Tweet of the Day: Writing Excuses 7.12: Writing the Omniscient Viewpoint
As a war/combat/conflict trope Pyrrhic Victory always looms over the horizon of any narrative centered around war/competition. It is so well known that it is easy to ignore/misrepresent or exaggerate. It boils down to the following: a victory so costly that it invalidates the benefits of that victory.
Most of the time this trope is seen from the eyes of the so called victor but it ignores the actions of the vanquished. For you see, this is the idea behind most defensive strategies. The concept, also known as deterrence, is that any attack will be so costly to the attacker as to dissuaded him from doing so. No fortification will survive a determined assault forever, but a well built one will extract a heavy toll on the enemy. It is one of the reasons why many an attacker offered mercy to those who surrendered but death to those who defied him. Taking on a castle, or walled city requires three to five times the number of troops that the defender has. The first force holds pins the enemy, the second breaches the defenses and the third takes the objective with the rest serving as reserves/rearguard. Strong defenses allows for economy of force by the defender, who can deploy the extra forces to relieve the defenders, harass the attacker or counter attack into enemy territory while the bulk of the enemy is tided down in the siege.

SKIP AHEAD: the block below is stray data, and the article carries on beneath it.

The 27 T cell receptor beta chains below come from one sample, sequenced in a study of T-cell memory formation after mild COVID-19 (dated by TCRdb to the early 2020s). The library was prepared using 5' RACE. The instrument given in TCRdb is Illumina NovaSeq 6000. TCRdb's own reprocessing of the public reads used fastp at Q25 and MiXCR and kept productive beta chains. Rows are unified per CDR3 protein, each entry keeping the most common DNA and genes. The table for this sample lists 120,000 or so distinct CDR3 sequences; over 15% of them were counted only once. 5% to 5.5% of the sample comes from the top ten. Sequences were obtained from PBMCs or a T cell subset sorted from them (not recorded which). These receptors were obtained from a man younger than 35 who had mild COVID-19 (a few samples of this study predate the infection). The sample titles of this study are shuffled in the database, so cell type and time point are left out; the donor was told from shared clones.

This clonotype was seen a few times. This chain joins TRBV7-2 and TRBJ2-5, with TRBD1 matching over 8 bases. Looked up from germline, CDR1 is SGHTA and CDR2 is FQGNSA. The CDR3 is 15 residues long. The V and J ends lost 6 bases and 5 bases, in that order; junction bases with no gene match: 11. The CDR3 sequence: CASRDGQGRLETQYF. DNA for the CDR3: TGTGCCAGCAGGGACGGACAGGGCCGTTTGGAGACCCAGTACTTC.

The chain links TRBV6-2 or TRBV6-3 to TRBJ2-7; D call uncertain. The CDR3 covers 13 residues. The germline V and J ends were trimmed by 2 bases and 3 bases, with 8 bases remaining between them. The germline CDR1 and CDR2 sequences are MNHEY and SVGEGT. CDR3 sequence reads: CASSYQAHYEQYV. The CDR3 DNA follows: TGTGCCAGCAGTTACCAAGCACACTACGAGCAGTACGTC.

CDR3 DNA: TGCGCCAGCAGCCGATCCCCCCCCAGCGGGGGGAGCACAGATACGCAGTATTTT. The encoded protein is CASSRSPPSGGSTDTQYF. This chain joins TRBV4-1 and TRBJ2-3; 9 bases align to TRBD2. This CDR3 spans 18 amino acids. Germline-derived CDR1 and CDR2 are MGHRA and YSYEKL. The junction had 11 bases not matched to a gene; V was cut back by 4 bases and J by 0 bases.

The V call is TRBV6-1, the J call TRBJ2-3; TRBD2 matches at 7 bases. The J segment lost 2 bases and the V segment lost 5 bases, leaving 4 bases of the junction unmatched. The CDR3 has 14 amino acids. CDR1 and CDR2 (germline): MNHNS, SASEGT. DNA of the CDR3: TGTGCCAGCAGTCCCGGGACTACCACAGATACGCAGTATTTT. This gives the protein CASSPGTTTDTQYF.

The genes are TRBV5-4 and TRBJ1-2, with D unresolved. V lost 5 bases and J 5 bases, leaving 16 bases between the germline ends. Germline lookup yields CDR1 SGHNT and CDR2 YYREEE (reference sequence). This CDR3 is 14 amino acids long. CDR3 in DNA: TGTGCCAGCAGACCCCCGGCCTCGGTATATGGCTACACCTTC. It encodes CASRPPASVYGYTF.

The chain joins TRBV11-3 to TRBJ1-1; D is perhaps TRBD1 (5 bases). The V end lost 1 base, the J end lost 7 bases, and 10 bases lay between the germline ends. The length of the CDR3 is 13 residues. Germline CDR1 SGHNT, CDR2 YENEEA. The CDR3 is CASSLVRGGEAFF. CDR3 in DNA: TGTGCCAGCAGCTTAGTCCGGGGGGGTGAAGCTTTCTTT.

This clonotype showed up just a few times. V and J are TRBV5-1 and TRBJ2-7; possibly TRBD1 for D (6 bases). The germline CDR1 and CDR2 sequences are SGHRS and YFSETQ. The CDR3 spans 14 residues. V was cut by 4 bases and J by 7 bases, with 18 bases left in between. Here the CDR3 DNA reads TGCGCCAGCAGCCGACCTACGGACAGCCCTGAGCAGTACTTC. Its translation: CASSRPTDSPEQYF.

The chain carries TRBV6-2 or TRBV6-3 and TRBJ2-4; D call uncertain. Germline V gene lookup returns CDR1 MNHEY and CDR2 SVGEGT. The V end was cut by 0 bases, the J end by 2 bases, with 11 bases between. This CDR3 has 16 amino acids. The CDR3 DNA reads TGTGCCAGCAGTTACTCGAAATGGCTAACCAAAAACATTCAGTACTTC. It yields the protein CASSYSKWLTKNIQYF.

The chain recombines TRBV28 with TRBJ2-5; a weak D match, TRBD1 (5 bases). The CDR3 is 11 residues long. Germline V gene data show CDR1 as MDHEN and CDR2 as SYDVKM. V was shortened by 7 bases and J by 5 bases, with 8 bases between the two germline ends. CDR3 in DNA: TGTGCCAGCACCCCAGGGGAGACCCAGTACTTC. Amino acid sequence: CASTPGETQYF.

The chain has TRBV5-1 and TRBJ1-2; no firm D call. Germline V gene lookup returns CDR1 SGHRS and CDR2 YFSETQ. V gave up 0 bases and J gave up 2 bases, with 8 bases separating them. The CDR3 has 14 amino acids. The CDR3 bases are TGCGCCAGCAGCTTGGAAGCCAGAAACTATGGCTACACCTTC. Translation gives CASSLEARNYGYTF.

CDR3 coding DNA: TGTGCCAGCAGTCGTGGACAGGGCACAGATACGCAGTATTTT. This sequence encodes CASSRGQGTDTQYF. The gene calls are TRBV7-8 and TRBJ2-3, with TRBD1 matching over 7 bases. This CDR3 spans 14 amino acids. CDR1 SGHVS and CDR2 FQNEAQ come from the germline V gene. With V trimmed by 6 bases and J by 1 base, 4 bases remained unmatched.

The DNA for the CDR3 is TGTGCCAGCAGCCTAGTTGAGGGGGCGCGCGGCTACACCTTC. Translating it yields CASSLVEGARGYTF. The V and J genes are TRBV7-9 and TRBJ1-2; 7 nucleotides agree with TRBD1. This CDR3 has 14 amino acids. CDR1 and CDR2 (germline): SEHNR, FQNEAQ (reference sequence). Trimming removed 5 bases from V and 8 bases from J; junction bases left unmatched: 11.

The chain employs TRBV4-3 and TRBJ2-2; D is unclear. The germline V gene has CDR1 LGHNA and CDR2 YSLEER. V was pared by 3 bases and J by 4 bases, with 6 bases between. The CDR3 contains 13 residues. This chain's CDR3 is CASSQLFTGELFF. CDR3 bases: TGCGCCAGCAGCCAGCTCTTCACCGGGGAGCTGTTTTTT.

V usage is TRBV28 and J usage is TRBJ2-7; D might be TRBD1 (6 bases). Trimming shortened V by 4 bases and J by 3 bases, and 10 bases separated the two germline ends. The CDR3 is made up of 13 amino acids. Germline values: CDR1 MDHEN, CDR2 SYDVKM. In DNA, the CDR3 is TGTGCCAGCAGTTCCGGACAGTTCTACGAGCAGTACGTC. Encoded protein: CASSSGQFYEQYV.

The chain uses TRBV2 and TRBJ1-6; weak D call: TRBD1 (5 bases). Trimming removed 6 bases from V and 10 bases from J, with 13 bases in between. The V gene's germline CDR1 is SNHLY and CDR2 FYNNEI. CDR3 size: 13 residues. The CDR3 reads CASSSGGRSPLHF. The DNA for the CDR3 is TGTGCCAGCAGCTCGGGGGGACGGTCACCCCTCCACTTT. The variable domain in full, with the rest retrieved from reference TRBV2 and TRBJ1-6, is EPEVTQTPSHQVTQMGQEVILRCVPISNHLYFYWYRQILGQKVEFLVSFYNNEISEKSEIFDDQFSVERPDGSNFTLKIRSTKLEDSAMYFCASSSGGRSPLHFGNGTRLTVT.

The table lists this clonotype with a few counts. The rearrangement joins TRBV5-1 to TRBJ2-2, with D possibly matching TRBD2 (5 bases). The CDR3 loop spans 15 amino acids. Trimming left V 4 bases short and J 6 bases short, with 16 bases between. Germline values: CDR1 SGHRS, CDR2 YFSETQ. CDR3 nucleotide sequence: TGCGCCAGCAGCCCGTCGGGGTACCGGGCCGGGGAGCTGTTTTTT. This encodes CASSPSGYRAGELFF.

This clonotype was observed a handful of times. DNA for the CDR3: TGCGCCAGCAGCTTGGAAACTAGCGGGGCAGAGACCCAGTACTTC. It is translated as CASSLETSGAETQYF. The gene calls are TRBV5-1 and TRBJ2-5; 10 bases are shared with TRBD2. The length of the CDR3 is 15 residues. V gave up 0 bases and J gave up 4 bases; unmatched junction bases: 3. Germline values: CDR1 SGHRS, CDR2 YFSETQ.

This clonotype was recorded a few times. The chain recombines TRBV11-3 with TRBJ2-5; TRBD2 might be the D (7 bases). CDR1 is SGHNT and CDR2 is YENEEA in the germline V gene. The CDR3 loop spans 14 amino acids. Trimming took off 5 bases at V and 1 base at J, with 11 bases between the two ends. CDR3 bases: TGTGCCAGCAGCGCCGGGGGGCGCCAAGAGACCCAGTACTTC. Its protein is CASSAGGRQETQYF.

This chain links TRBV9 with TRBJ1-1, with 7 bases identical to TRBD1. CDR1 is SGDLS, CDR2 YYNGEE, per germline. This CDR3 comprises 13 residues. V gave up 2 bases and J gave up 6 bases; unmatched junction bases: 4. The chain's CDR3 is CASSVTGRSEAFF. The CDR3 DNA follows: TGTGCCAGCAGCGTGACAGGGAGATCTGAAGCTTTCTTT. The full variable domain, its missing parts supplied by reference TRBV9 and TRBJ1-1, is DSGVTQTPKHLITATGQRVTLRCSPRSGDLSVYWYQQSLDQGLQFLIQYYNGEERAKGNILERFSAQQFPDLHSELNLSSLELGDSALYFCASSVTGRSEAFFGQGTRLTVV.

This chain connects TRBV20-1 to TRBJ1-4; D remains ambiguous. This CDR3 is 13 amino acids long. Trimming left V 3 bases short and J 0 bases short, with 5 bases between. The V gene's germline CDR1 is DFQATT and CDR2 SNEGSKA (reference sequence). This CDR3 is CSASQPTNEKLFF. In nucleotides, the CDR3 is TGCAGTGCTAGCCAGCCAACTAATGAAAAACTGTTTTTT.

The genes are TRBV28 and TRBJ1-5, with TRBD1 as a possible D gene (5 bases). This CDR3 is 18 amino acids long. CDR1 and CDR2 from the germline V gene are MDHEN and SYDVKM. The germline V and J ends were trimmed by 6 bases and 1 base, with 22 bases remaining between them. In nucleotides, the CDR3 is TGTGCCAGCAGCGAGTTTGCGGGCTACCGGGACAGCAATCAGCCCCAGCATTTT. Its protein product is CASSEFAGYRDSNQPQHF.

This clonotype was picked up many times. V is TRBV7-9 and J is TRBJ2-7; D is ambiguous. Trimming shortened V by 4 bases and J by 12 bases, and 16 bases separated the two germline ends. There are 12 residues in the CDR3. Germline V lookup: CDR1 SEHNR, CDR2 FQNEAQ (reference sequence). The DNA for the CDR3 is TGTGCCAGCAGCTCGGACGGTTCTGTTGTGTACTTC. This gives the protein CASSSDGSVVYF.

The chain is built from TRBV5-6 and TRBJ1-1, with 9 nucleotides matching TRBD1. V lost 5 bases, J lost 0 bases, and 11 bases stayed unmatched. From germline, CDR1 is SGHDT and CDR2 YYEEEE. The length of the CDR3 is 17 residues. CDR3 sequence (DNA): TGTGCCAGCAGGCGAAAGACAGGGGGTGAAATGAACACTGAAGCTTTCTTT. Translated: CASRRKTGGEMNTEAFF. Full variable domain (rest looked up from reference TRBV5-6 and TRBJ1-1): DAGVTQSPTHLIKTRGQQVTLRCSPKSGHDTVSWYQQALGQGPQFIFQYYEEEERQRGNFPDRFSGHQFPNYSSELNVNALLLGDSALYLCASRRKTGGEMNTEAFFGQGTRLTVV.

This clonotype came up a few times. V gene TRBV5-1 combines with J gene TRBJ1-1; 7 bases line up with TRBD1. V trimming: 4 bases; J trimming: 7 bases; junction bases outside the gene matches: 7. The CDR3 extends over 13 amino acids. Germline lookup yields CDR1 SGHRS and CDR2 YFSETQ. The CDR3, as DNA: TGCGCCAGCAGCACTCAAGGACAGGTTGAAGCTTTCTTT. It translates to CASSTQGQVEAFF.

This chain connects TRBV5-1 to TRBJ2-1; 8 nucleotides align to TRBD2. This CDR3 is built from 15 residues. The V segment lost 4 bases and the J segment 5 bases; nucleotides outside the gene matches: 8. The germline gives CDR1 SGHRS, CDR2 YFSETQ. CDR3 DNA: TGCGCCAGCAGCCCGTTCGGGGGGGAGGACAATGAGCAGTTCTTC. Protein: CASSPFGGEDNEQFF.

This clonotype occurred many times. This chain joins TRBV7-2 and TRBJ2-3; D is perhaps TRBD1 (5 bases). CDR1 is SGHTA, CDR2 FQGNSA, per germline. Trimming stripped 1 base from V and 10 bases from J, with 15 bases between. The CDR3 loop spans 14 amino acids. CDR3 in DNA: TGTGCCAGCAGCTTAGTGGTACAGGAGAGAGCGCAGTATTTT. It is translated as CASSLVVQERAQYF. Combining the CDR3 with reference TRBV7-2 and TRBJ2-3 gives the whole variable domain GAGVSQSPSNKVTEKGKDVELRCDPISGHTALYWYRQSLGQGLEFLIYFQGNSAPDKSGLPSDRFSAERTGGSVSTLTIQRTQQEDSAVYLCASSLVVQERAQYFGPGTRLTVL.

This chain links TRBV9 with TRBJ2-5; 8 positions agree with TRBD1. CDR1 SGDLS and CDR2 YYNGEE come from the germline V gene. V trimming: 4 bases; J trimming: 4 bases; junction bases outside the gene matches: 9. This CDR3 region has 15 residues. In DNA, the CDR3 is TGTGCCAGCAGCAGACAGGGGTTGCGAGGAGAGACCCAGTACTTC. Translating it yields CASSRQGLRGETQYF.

It also applies to successful guerrilla campaigns. By exerting constant pressure on the occupier, a guerrilla can stretch the enemies resources, sour popular support for the occupation and raise the cost (in treasure and lives) over time. A look at current events shows the results of prolonged guerrilla warfare on their targets.
To wit, there is much more to this trope that meets the eye.